September 18, 2012 5:56:04 AM
Shannon Bardwell - email@example.com
A friend showed me an email she received from her daughter. Her daughter is a full-time college student and has a full-time job at an attorney's firm. The email said that the attorney had called the office workers together and said, "Things are going to get a lot worse before they get better and it is going to happen soon. You should make sure that you have enough food in your home to last a month and enough money to pay your bills for a month. Do not have the money in the bank. Have the money at home."
Something about that message caused a dark cloud to cover me. It's not that I haven't heard it before. I heard it in the 60s when my neighbors built bomb shelters and stocked them with canned goods. I heard the warnings when adults talked of communism and moving to Australia but still the attorney's message was foreboding.
It could have been that I had an emergency call to the hospital that morning for a young friend who had a seizure. I held her as she sobbed over what it would mean to her future and how her life would change forever. Fear permeated the room.
I thought about the news and how innocent people died because of an offensive-to-some movie. Fear permeates the world.
Emails brought more news of friends with health problems, impending surgeries, medical tests ... my thoughts went back to the dashed hopes of my friend's daughter, a young college student, and her stockpiling canned goods under her bed.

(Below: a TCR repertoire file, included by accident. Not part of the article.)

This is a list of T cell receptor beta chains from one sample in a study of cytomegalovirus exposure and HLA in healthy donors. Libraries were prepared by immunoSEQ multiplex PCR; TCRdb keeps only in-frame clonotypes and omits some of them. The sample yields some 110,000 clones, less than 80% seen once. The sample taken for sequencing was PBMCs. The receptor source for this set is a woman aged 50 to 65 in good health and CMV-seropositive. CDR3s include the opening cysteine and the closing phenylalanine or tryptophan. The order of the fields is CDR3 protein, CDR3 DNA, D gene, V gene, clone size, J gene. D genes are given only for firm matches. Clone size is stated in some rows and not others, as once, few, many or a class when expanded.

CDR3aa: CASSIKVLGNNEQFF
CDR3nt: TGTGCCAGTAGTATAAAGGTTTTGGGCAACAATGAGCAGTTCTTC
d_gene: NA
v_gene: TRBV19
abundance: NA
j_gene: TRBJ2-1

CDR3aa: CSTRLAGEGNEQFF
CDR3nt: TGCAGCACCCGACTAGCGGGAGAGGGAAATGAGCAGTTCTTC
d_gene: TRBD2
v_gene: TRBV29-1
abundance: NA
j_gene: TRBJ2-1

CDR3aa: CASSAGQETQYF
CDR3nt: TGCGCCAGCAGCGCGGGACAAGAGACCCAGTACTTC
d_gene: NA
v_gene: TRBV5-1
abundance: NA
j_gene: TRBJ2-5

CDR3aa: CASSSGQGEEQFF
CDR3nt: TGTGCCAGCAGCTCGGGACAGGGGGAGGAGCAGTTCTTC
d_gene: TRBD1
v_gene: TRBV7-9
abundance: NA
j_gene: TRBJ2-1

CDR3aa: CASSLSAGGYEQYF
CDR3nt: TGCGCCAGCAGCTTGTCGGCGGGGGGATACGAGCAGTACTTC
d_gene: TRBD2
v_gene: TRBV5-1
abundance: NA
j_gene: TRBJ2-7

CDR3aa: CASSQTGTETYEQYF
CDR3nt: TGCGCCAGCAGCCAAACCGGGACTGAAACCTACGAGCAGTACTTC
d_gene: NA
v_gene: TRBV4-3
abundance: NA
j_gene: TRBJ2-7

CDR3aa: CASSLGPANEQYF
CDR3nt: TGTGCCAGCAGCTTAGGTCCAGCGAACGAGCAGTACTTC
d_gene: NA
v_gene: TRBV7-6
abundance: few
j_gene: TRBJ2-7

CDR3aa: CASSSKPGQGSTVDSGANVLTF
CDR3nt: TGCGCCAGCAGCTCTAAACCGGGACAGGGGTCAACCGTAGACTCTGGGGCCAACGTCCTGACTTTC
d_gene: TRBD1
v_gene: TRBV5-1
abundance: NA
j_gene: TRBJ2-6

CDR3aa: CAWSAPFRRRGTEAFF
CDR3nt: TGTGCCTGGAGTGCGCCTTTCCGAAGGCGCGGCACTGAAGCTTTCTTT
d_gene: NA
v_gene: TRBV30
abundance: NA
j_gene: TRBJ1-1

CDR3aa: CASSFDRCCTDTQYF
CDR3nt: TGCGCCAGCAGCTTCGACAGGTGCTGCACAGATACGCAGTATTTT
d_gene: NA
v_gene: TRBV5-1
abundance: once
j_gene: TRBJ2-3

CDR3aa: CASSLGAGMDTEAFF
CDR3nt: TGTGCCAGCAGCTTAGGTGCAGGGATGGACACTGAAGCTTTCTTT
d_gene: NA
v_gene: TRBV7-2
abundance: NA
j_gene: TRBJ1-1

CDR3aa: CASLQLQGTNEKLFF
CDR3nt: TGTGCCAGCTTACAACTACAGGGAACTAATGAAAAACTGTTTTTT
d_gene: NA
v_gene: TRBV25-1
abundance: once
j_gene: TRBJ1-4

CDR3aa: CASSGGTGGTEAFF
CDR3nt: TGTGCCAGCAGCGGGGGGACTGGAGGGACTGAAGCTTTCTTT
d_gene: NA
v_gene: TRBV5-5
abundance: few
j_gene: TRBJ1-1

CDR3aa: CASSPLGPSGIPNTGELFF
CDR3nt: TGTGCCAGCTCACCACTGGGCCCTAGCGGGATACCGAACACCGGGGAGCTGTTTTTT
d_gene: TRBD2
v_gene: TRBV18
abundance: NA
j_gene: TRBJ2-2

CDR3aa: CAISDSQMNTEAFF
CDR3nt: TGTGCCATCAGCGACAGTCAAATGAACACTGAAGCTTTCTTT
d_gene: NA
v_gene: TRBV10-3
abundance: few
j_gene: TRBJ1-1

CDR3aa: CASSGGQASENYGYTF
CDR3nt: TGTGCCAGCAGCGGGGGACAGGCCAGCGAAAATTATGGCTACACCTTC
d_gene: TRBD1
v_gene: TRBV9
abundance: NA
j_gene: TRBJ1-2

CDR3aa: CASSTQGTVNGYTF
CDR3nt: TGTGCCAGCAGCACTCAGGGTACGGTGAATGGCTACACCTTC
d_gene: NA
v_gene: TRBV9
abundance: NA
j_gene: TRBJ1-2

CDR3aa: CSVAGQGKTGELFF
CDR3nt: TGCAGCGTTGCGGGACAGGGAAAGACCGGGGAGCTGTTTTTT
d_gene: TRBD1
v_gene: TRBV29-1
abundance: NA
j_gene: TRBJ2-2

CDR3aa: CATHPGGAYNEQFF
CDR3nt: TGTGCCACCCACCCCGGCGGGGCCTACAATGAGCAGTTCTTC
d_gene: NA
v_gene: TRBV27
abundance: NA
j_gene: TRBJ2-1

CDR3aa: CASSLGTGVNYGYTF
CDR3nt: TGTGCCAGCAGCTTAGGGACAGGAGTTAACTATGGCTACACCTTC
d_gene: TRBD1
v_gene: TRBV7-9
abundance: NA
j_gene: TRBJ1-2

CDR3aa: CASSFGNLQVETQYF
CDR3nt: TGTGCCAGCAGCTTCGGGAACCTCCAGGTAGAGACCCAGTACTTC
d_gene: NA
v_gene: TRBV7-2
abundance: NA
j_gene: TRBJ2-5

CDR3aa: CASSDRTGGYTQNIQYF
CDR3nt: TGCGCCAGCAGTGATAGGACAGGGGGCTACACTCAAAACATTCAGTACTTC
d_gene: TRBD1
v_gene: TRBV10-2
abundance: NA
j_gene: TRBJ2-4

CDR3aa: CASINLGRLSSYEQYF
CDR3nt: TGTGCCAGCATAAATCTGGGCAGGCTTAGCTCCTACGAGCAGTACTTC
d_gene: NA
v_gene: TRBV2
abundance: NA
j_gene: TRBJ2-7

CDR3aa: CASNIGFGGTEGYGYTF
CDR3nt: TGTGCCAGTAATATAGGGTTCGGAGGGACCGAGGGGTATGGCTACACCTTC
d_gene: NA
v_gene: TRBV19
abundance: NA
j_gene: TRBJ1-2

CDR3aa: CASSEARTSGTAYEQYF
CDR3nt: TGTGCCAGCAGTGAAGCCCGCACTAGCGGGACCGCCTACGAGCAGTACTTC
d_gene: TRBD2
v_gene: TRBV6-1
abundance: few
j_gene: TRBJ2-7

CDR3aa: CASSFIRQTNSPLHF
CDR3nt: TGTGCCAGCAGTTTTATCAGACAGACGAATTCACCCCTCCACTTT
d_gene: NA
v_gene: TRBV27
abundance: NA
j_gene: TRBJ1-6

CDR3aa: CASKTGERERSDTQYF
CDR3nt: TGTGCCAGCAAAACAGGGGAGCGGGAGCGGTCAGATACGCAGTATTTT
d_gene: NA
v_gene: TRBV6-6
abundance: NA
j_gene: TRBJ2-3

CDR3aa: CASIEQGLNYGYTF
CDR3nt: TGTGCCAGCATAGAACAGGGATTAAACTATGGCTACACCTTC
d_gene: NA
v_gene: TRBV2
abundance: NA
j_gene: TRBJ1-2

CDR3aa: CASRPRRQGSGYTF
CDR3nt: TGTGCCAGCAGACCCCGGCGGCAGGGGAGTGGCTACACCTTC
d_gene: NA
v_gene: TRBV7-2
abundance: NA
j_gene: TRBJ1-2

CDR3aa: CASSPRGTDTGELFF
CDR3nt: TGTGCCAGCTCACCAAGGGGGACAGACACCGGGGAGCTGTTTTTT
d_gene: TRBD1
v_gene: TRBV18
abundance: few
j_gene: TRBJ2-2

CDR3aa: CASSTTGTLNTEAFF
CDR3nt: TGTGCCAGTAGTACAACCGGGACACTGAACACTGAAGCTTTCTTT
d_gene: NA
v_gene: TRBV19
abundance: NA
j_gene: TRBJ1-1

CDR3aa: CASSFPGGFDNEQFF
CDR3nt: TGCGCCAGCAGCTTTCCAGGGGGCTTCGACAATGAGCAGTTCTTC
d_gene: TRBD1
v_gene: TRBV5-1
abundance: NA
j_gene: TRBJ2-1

Then I looked around the house and thought of all the canned goods in the cabinet, and a freezer full of food, two or three cars in the yard, extra gas cans full of gas in the garage for a tractor, a riding lawnmower and weed eater, a recreational vehicle with two propane tanks, wood piles ready for the buck stove and I hadn't even ordered that "living off the grid" stuff yet.
Sitting in the "new room" I stared pensively out the windows; then I noticed the globe sitting on the bookshelf. It sits there to remind me of all the people on the planet and their needs. I thought about us stock-piling stuff when more than half the world doesn't have enough for the day, not this day or any other day. I've read that 30,000 children die every day because they don't have enough. They don't have any beds to put their can goods under.
Now that made me really sad and it made me less sad about what I may or may not have in the future. Perhaps stockpiling canned goods is not a bad one, then we can make some soup to share with an elderly neighbor and perhaps having some cash is a good idea too, there's always a guy needing a hamburger or a single mom that could use some diapers.
Shannon Rule Bardwell is a Southern writer living quietly in the Prairie.